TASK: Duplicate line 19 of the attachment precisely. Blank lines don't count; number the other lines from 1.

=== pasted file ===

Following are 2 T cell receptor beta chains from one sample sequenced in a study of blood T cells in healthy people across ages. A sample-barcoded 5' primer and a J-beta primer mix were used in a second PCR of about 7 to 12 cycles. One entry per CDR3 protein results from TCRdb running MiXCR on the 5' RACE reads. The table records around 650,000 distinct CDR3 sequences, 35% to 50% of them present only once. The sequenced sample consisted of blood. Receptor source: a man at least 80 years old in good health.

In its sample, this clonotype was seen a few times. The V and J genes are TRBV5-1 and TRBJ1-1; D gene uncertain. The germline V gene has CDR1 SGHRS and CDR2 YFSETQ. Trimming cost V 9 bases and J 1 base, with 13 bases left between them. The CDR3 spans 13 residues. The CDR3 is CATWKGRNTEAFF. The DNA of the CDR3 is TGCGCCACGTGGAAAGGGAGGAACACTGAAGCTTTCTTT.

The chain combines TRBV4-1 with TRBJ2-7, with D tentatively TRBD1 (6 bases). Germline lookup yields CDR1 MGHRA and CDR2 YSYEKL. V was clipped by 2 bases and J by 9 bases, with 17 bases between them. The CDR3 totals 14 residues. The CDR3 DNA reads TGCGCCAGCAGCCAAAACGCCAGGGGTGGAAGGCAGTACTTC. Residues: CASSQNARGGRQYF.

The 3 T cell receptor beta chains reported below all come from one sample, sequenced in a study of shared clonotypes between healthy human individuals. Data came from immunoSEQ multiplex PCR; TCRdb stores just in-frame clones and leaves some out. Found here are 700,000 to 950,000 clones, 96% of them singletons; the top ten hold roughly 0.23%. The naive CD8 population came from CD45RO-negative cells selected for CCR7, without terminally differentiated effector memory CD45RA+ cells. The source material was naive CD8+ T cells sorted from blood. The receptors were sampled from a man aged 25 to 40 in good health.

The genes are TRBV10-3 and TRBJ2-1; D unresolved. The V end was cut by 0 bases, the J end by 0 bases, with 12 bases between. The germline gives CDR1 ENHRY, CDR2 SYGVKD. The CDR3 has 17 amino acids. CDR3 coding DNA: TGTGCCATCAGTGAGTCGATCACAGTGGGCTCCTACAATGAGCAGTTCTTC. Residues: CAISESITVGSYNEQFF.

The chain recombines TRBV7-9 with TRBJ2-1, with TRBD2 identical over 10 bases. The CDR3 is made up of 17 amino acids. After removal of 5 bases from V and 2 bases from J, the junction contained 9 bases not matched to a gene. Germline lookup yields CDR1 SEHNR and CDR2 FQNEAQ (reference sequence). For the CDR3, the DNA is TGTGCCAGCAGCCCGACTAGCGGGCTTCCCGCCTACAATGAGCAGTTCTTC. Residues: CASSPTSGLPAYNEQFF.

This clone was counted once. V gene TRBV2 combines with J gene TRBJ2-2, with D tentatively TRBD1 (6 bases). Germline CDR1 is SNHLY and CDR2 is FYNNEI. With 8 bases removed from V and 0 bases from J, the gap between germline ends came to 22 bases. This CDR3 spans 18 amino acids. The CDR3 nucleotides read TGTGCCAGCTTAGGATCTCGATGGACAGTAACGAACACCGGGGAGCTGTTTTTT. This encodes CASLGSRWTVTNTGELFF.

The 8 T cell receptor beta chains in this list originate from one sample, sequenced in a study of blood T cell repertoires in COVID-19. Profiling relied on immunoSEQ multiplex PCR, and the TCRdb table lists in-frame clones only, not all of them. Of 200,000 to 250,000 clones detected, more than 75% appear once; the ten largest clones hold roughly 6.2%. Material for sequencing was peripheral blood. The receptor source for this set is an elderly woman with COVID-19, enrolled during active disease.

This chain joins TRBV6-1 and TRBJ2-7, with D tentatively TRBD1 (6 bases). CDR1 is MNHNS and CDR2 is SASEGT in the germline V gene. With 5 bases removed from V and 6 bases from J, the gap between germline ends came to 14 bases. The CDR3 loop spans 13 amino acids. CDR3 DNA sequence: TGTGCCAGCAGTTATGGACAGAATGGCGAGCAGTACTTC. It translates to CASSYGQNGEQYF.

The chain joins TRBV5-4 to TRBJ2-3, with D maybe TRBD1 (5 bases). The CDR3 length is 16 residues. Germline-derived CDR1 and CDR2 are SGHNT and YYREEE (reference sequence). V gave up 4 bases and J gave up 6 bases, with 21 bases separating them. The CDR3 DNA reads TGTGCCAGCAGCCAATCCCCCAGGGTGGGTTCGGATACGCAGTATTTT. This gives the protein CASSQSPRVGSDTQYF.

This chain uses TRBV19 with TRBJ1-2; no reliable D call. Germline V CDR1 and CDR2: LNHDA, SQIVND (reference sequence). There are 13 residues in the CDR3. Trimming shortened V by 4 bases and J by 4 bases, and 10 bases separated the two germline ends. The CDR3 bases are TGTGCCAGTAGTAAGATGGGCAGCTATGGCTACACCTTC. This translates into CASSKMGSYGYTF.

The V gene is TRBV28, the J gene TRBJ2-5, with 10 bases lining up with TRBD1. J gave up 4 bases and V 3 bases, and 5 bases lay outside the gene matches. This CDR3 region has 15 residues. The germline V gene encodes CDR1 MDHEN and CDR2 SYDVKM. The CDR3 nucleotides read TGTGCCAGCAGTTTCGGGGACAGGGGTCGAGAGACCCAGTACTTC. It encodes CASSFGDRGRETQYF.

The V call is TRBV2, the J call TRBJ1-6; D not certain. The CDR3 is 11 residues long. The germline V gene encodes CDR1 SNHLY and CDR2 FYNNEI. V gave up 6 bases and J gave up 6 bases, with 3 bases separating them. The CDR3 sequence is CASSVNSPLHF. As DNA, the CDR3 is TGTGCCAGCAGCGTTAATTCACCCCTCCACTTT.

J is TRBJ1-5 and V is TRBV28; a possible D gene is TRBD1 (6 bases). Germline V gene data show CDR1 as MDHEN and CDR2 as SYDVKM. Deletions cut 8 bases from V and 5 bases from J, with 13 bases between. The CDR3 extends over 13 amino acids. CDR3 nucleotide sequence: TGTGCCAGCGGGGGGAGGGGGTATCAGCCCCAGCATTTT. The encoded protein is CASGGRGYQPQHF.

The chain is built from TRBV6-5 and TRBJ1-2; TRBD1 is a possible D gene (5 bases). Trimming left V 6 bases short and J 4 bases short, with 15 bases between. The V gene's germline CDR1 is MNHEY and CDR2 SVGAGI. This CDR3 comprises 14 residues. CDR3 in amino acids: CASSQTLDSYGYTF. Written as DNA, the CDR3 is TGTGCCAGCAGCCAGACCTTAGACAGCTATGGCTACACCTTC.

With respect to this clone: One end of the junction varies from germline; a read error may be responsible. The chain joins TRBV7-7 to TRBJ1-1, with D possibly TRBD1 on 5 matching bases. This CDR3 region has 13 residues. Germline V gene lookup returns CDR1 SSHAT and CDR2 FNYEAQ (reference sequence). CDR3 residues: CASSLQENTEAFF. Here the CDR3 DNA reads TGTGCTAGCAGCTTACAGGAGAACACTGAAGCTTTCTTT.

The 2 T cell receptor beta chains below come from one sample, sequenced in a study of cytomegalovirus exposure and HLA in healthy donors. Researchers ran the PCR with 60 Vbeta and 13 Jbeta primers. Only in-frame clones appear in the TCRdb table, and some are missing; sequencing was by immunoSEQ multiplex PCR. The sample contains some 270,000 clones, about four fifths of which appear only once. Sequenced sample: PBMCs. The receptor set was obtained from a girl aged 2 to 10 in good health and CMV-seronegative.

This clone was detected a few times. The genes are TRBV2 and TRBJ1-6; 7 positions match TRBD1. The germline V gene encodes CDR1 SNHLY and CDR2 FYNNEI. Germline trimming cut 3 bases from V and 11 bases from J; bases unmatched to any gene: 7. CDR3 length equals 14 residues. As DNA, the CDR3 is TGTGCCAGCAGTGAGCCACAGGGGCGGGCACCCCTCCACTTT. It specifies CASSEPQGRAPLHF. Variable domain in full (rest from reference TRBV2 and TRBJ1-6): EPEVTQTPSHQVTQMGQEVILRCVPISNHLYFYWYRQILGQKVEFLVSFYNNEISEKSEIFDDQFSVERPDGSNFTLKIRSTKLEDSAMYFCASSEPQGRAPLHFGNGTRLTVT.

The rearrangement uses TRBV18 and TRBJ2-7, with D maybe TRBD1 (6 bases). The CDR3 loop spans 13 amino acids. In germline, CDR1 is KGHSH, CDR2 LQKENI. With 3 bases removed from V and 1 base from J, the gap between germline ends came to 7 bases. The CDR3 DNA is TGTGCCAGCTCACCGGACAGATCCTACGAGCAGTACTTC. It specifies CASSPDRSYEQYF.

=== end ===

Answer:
The rearrangement uses TRBV18 and TRBJ2-7, with D maybe TRBD1 (6 bases). The CDR3 loop spans 13 amino acids. In germline, CDR1 is KGHSH, CDR2 LQKENI. With 3 bases removed from V and 1 base from J, the gap between germline ends came to 7 bases. The CDR3 DNA is TGTGCCAGCTCACCGGACAGATCCTACGAGCAGTACTTC. It specifies CASSPDRSYEQYF.